It’s a fair enough analysis of Draco’s need to be important, and a fun way to portray it. Tom Felton himself has commented on StarKid’s adaptation of his character twice, once during a 2010 appearance and again in 2011.
- Harry’s hair
What a stroke of luck that Darren Criss’ natural tresses are a wild mop of curls. None of us can hate on Daniel Radcliffe’s ‘do in Prisoner of Azkaban, but the other seven films saw him with a decently neat and tidy haircut. Criss’ hair might not be what we visualized, either, but it certainly hits the nail closer to the head, at least.
While physical appearance isn’t the end-all, be-all of a proper adaptation, I don’t know a fellow fan who hasn’t given Radcliffe’s Harry hair two thumbs down.
- Dumbledore’s homosexuality
All hell broke loose in 2007 when Rowling revealed that Albus Dumbledore was gay. Fans either disapproved of her choice, or were disappointed that she didn’t make this fact explicit within the books, and that the films followed suit.
Now, Dumbledore’s romantic life was never a subject of interest within the story, but there is at least one occasion in which it could have been revealed. Rita Skeeter wrote a “tell-all” book about the man, and you can’t convince me that she, of all people, wouldn’t have milked Dumbledore and Grindelwald’s relationship for all it was worth—and that certainly includes speculation on a little sexual liaison between the two.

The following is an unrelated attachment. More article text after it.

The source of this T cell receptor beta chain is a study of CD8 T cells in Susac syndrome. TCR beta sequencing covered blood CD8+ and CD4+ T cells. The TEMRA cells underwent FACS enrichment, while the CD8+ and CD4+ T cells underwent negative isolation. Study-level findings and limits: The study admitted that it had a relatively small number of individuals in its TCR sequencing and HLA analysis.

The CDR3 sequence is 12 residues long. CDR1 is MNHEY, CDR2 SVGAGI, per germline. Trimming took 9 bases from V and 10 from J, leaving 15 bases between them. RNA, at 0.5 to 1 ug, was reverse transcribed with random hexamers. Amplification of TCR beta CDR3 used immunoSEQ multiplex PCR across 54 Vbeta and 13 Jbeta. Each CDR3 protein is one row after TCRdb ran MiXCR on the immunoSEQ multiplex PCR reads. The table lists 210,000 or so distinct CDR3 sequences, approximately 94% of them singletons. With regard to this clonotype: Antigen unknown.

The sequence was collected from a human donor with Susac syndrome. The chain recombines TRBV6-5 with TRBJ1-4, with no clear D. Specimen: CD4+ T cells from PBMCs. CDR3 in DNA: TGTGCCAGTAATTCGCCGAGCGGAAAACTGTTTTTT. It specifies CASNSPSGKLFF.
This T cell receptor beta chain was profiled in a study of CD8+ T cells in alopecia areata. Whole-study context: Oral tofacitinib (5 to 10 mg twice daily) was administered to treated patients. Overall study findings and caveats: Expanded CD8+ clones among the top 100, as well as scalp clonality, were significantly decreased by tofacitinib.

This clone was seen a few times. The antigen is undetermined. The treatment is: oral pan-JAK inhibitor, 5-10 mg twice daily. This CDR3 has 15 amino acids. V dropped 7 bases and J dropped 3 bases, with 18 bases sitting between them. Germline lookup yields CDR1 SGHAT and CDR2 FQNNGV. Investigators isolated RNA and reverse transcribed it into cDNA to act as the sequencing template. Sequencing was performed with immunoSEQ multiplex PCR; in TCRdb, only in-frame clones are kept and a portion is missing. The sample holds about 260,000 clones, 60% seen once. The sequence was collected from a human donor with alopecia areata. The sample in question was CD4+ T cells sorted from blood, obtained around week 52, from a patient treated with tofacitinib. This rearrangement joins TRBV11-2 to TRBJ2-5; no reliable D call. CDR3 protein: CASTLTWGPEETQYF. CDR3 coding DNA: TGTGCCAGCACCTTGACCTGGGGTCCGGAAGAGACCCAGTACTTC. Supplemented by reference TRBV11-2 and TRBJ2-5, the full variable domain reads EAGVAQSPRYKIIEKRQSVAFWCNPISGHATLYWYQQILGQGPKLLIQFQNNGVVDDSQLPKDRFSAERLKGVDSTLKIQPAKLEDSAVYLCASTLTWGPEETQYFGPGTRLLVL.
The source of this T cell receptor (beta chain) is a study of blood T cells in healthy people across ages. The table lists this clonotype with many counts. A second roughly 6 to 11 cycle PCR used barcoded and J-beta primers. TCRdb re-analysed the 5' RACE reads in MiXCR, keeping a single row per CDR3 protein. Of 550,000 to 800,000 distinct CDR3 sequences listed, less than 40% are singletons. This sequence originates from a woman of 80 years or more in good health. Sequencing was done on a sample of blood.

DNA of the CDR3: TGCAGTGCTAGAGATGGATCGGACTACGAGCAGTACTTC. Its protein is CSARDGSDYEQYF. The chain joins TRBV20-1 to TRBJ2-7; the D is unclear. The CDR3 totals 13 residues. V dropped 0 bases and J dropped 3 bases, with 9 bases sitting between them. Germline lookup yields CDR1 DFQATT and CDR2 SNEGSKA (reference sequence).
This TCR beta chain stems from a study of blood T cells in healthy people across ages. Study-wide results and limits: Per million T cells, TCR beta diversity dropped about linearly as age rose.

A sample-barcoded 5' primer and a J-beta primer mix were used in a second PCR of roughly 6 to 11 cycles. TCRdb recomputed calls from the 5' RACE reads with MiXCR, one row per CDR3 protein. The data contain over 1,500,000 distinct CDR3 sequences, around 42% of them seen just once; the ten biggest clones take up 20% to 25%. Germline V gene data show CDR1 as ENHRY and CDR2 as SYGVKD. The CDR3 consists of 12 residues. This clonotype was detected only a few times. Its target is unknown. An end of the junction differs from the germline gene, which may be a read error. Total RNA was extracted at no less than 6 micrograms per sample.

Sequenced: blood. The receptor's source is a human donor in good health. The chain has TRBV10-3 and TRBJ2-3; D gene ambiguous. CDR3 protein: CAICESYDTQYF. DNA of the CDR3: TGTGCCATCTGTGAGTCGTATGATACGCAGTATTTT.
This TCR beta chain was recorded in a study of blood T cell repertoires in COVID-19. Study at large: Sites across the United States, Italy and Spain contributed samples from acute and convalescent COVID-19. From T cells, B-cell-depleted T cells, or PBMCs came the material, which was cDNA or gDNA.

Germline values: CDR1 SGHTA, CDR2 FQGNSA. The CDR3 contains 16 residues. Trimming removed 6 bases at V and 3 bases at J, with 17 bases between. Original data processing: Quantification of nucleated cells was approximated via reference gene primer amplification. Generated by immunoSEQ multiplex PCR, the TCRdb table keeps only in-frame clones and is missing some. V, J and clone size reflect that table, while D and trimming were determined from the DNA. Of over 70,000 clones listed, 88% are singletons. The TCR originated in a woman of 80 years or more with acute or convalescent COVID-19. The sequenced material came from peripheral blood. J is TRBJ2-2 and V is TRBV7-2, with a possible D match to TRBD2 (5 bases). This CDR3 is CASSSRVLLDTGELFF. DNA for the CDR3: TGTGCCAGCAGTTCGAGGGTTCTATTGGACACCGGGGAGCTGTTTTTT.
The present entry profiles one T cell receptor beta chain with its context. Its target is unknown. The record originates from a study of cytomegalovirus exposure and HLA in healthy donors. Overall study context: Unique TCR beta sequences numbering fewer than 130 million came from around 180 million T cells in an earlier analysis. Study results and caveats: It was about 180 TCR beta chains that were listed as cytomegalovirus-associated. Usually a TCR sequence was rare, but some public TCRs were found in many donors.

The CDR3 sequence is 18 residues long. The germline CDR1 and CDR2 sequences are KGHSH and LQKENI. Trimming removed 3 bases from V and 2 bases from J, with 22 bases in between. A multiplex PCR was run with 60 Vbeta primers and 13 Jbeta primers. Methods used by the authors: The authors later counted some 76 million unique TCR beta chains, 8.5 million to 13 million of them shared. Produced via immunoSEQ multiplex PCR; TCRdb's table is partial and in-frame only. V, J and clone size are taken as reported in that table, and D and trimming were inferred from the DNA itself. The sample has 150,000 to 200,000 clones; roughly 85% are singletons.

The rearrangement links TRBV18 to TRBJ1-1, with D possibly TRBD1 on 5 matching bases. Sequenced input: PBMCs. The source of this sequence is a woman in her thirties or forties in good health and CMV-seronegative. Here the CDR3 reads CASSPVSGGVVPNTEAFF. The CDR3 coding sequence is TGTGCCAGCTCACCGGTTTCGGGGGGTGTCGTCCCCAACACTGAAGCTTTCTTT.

Meanwhile, AVPM gives Dumbledore’s sexuality as much pomp and circumstance as the heterosexual love interests. It’s often played for laughs, but so are the relationships between Ron and Hermione, and Harry and Ginny, so that helps to even out the playing field.
- The James/Lily/Snape debacle
While Warner Bros. cut Lily from the “Snape’s Worst Memory” scene entirely, A Very Potter Sequel includes Lily in their sequence. The number “Guys Like Potter” emphasizes how Snape feels about himself when placed against his old nemesis James Potter, and how James and Lily’s relationship spurred many of Snape’s later decisions. It also shows that the decimation of his friendship with Lily was his own doing.